Now, that doesn’t mean there isn’t a market for this type of product in the US. But there is also some demand for a more full service product, and that’s what the legacy carriers have always liked to say they are. Unfortunately, they’re trying to be all things to all people, and that means they’re going to anger some of the people in the process. In this case, they’re playing to the price sensitive crowd instead of the business traveler who might be willing to pay more up front for less hassle.

  6. Thanks for the informative reply. Sounds like it’s a matter of segment length coupled with the fairly high expectations of the American consumer.

  7. AN – Parking airplanes, scrapping ’em then making beer cans out of them. At least I think that’s what means. I don’t want to put words in CF’s mouth. Please correct if I am wrong.

  8. Not sure what CF means by demand for a ‘full service product’. What was the last time anyone got any semblance of that unless flying First or Business class? First the food disappeared, then the peanuts and pretzels, and, soon there will be a charge for any type of beverage (I think). Tuesday evening, my full service airline (the one now charging for one bag) cancelled my flight due to weather – admittedly not their problem. I was at the gate. In order to be ticketed on a later flight, I had to go back to the ticket counter (first had to retrieve my ONE bag at baggage claim), stand in a long line of others waiting to be rebooked, than after booking, take my bag to security check-in, and go back through TSA security. If this is full service, I’d like a definition of half service :) Fortunately, I still have a choice of airlines, at least for a little while until they all jump on this insane bandwagon. I can just imagine the lines at TSA with the additional carry-on luggage, the lack of space for the luggage onboard, red tickets galore…. Need I say more. Looks like more local vacations for me and driving when meetings are within driving range – at least, even with the price of gas, I might be able to share expenses with others going the same way. What a mess!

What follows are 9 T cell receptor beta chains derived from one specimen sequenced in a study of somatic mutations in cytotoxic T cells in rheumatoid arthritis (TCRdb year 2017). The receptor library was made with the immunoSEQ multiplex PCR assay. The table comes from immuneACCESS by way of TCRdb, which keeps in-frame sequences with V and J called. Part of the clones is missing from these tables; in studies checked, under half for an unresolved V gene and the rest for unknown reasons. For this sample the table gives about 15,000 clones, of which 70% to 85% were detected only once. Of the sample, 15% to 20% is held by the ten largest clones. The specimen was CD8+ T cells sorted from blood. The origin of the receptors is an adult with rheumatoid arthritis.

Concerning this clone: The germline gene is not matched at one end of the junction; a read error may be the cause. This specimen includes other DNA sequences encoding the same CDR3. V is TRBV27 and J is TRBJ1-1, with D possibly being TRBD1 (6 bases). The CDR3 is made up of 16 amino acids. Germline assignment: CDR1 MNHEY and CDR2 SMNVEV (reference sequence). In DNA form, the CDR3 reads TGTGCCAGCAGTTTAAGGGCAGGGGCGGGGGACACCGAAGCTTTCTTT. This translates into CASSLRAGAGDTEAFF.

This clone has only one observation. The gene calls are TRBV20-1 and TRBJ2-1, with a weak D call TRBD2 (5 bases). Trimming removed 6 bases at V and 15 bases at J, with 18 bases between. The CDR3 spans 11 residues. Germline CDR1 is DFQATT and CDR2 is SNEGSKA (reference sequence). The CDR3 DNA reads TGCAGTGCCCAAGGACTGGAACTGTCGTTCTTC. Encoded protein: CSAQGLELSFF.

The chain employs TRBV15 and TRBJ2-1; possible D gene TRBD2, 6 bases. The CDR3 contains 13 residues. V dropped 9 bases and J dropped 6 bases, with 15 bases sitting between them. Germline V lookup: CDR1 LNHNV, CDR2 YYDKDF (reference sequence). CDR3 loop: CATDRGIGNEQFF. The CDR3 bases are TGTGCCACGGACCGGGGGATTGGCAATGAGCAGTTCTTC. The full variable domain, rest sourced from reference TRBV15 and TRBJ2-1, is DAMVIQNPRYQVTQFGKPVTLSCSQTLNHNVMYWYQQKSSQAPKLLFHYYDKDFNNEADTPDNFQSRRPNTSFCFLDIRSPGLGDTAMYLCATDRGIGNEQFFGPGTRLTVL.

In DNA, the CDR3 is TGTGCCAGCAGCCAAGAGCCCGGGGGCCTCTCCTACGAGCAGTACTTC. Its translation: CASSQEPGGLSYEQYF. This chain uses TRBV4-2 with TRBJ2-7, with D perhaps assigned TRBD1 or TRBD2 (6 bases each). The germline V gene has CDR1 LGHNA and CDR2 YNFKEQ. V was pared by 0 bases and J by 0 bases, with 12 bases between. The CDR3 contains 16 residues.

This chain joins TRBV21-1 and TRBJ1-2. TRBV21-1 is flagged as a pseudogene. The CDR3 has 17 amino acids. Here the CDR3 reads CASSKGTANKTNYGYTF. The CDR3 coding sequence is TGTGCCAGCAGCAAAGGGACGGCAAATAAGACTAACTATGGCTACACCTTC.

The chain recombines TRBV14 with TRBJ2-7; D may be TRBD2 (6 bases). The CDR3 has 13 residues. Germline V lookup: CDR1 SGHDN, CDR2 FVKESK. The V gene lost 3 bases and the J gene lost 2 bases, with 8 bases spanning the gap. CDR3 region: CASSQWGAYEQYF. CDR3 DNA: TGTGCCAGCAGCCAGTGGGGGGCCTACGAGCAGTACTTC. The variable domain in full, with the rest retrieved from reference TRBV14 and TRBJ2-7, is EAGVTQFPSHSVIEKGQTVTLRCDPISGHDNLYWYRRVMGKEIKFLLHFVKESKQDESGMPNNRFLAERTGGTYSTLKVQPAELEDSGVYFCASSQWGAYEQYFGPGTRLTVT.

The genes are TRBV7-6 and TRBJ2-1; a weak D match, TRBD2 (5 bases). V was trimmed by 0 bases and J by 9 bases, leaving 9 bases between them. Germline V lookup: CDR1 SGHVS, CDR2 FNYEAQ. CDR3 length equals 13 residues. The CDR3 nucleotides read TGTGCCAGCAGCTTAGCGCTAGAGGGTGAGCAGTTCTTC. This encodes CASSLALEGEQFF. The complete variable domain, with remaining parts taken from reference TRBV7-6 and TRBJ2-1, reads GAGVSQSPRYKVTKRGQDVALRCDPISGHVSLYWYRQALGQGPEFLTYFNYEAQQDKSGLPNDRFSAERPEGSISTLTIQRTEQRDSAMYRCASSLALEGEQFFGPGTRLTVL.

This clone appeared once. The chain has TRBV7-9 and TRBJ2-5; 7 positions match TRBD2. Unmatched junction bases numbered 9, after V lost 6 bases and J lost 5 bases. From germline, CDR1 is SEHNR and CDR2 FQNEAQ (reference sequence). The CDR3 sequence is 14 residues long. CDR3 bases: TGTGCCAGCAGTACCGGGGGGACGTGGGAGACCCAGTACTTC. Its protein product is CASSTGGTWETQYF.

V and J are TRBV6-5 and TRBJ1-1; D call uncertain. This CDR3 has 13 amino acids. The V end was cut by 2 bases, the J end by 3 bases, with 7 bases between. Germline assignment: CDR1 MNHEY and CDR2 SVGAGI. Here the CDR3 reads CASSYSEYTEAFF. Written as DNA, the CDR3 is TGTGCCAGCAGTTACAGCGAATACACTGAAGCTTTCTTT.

9. Wow man – I was ready to puke when I read that AA was going to do the first bag charge. I always had an inkling it would come to this, just not so soon. As to Zach’s query, I think one reason why the European low-cost model has only seen modest success here in the States is that consumers like myself PREFER one-price bundles that encompass everything I will need. (By the way, I don’t consider Southwest as similar to a European definition of low-cost airline). Think the Cable/Internet/Phone bundles or the Wireless packages with text, etc. When I was flying back and forth to St. Maarten, I always chose AA over Spirit, even though Spirit was sometimes $80-$100 cheaper, because I appreciated the convenience of knowing that I paid a set amount that would cover certain expected usages – like baggage. I didn’t have to worry about having $2 in my wallet for water or trying to figure out how much more I would pay for checking bags, etc. It really is a convenience thing.

    That being said, I really REALLY wish Airlines would do things like sell advertising space on, in, under, around, ANYWHERE on the plane in order to raise more revenue. I mean, they could make a very pretty penny with all that advertising space, without nickel and diming their passengers. I completely understand that rising fuel prices require creativity and some tough decisions – and I also completely understand and agree that fares need to increase. I wish airlines would just DO THAT (modestly raise fares to cover costs) instead of ruining their products whilst simultaneously charging for everything.